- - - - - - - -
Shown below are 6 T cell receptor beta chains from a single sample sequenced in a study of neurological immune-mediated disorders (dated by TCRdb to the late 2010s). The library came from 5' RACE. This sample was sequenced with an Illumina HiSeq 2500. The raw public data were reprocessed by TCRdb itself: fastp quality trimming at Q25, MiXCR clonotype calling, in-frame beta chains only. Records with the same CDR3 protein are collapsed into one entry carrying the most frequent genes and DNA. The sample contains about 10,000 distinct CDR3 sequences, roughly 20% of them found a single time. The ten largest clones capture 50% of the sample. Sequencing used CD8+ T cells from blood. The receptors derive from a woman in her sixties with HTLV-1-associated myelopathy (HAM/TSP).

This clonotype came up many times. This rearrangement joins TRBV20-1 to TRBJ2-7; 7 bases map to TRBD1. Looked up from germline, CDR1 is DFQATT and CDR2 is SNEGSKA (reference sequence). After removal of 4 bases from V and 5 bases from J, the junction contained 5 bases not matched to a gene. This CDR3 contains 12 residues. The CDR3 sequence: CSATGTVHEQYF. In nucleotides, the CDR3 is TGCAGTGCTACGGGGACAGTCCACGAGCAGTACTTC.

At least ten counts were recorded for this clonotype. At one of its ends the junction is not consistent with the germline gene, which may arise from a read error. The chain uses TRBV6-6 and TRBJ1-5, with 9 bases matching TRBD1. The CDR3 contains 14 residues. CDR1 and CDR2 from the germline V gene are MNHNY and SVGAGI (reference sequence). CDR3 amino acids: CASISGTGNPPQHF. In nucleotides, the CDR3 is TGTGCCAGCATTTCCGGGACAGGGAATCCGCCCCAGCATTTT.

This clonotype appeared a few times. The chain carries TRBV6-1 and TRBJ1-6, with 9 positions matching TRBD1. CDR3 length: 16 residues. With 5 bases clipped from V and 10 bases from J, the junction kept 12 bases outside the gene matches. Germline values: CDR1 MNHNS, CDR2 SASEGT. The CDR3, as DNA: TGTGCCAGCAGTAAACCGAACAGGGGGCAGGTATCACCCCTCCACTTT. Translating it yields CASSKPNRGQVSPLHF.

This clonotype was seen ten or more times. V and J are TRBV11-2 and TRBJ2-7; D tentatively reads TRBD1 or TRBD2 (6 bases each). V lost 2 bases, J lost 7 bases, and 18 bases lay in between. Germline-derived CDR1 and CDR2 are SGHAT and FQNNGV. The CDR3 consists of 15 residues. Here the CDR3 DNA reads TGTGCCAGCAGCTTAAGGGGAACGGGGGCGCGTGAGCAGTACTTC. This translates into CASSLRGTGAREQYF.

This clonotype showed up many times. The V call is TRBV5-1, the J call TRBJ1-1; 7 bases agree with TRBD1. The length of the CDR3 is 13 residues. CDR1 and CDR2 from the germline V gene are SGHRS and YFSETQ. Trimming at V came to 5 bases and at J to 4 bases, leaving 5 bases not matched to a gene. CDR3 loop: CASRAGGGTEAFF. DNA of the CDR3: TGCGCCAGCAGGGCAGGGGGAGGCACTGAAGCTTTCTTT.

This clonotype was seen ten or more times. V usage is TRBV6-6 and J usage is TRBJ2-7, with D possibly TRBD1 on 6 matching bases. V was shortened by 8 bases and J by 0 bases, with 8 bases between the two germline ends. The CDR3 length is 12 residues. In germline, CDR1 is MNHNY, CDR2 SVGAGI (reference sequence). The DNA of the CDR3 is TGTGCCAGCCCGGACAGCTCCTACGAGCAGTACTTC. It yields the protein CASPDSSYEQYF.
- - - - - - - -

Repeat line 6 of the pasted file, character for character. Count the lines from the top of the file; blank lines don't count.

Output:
This clonotype showed up many times. The V call is TRBV5-1, the J call TRBJ1-1; 7 bases agree with TRBD1. The length of the CDR3 is 13 residues. CDR1 and CDR2 from the germline V gene are SGHRS and YFSETQ. Trimming at V came to 5 bases and at J to 4 bases, leaving 5 bases not matched to a gene. CDR3 loop: CASRAGGGTEAFF. DNA of the CDR3: TGCGCCAGCAGGGCAGGGGGAGGCACTGAAGCTTTCTTT.